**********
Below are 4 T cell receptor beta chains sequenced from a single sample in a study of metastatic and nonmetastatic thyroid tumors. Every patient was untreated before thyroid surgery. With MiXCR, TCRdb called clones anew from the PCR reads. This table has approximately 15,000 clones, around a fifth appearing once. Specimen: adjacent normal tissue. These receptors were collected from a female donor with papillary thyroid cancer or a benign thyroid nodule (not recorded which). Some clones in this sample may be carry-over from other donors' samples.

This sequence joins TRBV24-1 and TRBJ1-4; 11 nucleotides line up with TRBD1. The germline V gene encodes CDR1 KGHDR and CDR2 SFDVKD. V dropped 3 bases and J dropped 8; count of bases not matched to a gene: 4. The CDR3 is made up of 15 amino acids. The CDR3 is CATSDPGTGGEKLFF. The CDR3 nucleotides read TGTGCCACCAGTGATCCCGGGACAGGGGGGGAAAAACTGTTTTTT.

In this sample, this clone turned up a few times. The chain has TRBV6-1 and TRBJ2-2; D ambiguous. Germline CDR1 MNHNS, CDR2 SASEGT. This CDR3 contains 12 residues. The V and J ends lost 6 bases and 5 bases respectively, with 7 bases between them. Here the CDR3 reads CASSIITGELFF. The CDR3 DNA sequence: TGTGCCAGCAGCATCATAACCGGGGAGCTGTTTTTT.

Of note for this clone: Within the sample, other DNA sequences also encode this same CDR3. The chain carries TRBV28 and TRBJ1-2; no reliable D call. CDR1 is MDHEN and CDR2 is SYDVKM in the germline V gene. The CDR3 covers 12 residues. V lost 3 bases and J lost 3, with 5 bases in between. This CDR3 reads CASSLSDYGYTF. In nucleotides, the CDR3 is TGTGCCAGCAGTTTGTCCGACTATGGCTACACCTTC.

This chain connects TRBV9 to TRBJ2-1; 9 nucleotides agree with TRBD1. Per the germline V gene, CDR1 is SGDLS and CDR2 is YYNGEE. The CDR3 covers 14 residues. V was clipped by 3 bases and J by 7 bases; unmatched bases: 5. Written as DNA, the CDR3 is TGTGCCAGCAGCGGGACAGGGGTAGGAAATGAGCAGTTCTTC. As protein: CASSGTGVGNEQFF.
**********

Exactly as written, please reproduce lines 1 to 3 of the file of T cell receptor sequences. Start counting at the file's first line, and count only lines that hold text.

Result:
Below are 4 T cell receptor beta chains sequenced from a single sample in a study of metastatic and nonmetastatic thyroid tumors. Every patient was untreated before thyroid surgery. With MiXCR, TCRdb called clones anew from the PCR reads. This table has approximately 15,000 clones, around a fifth appearing once. Specimen: adjacent normal tissue. These receptors were collected from a female donor with papillary thyroid cancer or a benign thyroid nodule (not recorded which). Some clones in this sample may be carry-over from other donors' samples.

This sequence joins TRBV24-1 and TRBJ1-4; 11 nucleotides line up with TRBD1. The germline V gene encodes CDR1 KGHDR and CDR2 SFDVKD. V dropped 3 bases and J dropped 8; count of bases not matched to a gene: 4. The CDR3 is made up of 15 amino acids. The CDR3 is CATSDPGTGGEKLFF. The CDR3 nucleotides read TGTGCCACCAGTGATCCCGGGACAGGGGGGGAAAAACTGTTTTTT.

In this sample, this clone turned up a few times. The chain has TRBV6-1 and TRBJ2-2; D ambiguous. Germline CDR1 MNHNS, CDR2 SASEGT. This CDR3 contains 12 residues. The V and J ends lost 6 bases and 5 bases respectively, with 7 bases between them. Here the CDR3 reads CASSIITGELFF. The CDR3 DNA sequence: TGTGCCAGCAGCATCATAACCGGGGAGCTGTTTTTT.